The retina is both a sensory organ and a self-sustained neural circadian clock. As the primary sensory organ for vision, the retina performs the initial steps of transduction and encoding of physical light stimuli into neural signals, and then transmits visual and photic information to the rest of the brain via the optic nerve. The intrinsic retinal circadian clock shapes overall retinal sensory function into high acuity "day" and high sensitivity "night" states by modulating retinal neurons and reconfiguring retinal circuits through rhythmic gene expression and rhythmic of release of modulatory neurotransmitters such as dopamine and melatonin. Although the retinal circadian clock exerts extensive influence over retinal physiology and metabolism, the underlying cellular and molecular mechanisms of the retinal circadian clock are not well understood. The long-term goal of the research proposed here is to elucidate the fundamental mechanisms of the mammalian retinal circadian clock and its control of retinal sensory function. For the upcoming award period we propose to examine the functional role of specific circadian clock genes and cell populations in the retinal circadian clock, as well as the mechanisms by which the retinal clock modulates retinal sensitivity. Specifically, we propose to examine the following issues:
Specific Aim I : Molecular Organization of the Retinal Circadian Clock. Using mouse lines in which the core circadian clock genes Per1, Per2, Cry1, Cry2, Clock and NPAS2 are knocked out we will test the functional role of each of these genes in the mouse retinal circadian clock.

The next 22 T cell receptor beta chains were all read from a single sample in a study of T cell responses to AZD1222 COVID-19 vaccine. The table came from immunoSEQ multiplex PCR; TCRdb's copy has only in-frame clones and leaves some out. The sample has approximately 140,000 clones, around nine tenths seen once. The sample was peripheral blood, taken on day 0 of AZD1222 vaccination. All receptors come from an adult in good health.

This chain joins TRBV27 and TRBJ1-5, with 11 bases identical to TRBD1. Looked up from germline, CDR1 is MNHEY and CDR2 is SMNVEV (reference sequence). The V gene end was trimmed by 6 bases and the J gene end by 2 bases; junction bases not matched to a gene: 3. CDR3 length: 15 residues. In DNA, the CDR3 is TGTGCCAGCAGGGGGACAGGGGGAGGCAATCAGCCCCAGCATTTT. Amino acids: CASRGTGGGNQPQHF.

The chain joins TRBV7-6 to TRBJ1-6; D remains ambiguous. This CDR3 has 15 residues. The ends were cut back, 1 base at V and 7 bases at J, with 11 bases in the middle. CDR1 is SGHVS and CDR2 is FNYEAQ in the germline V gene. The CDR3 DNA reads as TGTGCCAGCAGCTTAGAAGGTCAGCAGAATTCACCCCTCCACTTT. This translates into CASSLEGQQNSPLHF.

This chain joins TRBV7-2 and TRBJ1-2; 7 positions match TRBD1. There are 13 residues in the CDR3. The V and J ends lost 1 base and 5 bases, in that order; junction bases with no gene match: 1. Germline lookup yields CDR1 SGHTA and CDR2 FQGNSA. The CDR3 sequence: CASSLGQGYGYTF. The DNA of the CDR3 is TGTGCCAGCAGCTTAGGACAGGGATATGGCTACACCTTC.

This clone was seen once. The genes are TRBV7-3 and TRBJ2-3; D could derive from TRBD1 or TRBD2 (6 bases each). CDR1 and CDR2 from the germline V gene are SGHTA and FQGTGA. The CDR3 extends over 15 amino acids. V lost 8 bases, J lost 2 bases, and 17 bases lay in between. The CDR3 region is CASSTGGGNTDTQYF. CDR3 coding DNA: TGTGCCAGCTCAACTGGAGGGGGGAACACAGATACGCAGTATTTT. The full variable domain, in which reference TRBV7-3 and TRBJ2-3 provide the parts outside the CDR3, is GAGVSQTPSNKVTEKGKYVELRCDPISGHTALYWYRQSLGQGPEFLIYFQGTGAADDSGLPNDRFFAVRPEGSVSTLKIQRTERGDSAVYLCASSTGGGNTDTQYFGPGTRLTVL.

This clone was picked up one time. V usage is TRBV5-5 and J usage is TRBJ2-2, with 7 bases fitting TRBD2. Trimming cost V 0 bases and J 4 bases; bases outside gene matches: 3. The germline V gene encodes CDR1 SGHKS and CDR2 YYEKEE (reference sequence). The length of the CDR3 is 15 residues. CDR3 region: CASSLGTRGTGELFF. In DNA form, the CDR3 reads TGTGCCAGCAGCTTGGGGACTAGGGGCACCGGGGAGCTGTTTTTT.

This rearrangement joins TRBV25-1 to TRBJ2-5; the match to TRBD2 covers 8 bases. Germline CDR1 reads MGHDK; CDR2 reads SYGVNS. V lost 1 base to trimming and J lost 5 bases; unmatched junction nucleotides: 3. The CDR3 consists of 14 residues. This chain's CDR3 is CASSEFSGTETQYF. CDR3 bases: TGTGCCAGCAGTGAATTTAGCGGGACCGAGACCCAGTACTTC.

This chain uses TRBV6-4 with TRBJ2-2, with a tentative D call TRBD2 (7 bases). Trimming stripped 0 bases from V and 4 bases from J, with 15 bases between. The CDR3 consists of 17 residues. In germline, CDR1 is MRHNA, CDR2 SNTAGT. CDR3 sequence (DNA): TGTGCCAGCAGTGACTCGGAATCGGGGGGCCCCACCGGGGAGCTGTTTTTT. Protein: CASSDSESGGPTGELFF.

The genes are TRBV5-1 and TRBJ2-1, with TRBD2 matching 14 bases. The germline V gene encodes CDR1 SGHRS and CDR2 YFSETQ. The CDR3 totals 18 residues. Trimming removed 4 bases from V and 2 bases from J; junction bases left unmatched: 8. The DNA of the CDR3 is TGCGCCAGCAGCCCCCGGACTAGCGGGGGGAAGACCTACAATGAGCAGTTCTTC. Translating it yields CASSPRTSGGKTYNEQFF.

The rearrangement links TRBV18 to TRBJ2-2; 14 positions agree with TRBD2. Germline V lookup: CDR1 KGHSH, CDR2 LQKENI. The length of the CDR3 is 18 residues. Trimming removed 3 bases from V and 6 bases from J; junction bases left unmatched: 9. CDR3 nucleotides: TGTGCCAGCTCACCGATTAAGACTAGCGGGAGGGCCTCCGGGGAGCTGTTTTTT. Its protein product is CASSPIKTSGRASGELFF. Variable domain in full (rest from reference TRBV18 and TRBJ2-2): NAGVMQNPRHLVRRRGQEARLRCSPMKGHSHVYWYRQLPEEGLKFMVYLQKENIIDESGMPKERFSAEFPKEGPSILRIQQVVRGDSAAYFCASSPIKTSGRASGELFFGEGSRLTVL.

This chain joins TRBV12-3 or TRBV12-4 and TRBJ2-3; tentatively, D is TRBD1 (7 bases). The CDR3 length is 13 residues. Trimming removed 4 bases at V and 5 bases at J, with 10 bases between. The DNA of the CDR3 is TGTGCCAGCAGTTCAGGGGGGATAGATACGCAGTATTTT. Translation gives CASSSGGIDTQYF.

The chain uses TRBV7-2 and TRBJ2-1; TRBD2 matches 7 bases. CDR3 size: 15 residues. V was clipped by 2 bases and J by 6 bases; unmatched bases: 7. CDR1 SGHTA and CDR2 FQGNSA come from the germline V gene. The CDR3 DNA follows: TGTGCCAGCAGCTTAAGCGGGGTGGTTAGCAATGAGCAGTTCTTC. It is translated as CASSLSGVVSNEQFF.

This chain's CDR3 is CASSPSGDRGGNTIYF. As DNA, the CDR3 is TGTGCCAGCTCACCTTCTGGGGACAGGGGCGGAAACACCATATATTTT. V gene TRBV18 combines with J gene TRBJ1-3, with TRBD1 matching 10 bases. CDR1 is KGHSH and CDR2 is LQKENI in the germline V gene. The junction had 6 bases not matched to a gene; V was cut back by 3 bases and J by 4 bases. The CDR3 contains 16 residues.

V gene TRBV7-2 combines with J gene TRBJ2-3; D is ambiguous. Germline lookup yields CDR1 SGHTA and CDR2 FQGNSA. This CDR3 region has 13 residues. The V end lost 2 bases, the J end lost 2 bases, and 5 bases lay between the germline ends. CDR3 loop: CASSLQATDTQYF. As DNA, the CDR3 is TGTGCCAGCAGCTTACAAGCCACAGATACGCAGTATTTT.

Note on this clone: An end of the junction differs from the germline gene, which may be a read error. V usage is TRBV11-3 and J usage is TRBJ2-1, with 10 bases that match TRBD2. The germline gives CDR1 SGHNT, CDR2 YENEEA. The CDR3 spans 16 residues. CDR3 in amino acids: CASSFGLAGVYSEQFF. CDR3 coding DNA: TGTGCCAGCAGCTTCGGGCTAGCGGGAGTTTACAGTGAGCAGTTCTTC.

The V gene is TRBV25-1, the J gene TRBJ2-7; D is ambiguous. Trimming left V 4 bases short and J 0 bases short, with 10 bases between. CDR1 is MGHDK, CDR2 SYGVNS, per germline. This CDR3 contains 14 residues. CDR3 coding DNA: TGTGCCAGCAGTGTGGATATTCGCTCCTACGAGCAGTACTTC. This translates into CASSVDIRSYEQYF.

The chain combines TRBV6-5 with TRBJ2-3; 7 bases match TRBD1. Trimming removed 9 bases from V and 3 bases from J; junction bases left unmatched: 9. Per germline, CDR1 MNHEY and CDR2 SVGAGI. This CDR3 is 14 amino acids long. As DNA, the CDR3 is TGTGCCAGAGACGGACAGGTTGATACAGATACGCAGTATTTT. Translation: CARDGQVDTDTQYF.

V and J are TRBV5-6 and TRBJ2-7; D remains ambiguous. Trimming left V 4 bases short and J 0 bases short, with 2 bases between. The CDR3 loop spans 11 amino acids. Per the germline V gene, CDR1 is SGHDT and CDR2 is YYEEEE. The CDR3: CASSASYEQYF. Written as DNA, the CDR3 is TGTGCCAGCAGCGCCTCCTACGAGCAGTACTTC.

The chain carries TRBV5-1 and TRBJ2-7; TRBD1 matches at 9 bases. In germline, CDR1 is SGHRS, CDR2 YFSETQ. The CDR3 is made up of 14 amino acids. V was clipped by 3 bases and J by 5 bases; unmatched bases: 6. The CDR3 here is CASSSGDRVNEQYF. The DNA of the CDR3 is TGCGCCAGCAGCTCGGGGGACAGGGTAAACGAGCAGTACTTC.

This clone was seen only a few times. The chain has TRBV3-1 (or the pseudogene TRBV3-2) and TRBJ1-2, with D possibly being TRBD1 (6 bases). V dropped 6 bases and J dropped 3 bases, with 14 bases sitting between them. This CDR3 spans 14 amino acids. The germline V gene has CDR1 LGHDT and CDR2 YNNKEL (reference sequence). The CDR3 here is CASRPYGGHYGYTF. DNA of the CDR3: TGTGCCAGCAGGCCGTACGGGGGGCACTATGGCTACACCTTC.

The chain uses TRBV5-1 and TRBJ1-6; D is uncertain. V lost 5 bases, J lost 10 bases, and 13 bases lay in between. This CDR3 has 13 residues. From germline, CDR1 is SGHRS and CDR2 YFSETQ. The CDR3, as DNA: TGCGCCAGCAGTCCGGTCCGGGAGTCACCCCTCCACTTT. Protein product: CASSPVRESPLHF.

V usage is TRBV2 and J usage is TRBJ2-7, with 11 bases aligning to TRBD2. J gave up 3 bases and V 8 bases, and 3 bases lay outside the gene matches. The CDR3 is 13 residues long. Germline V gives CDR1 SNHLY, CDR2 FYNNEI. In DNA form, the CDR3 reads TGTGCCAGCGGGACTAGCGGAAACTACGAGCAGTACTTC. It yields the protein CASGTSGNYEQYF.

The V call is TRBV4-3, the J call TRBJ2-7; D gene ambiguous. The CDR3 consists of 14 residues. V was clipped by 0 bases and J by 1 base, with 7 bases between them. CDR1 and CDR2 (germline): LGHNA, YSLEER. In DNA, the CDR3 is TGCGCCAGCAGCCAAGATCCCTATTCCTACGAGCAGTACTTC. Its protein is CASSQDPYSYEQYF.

Specific Aim II. Cellular Organization of the Retinal Circadian Clock. Using single-cell luminescence imaging and cell- specific manipulation of molecular circadian clock function via mouse lines carrying floxed alleles of the core clock gene Bmal1 and cell-specific expression of Cre recombinase, we will seek to determine which cell populations in the retina are circadian pacemakers.
Specific Aim III. Circadian Clock Control of Retinal Function. Using molecular genetic approaches, we will test which cells and transmitter pathways are critical for: (1) circadian control of retinal sensitivity using the ERG, and (2) light entrainment of the retinal clock. Completion of these aims will provide insight into the underlying mechanisms by which visual function and sensitivity is modulated according to time of day in many organisms, including humans. These findings will be fundamental for understanding normal retinal function, the retina as a model biological clock system, and contribute to our understanding of clinically relevant circadian and dopaminergic retinal mechanisms associated with photoreceptor degeneration and myopia.
Our vision is different at different times of day because our retina works differently at different times of day. These functional daily rhythms are not simple responses to the daily light-dark cycle, but, as demonstrated by their persistence in constant darkness, they are the overt expression of an endogenous, self-sustained circadian clock in the retina that drives many rhythms in retinal physiology and metabolism. The retinal circadian clock adjusts retinal function, biasing it appropriately for day or night vision. In addition, the retinal clock imparts differential vulnerability to retinal light damage at different times of day, is altered in the blinding disease retinitis pigmentosa, and influences macular edema and the development of myopia. Increased understanding of the retinal circadian clock is important to understanding human vision and its preservation and to elucidating the mechanisms of this model neural circadian pacemaker.
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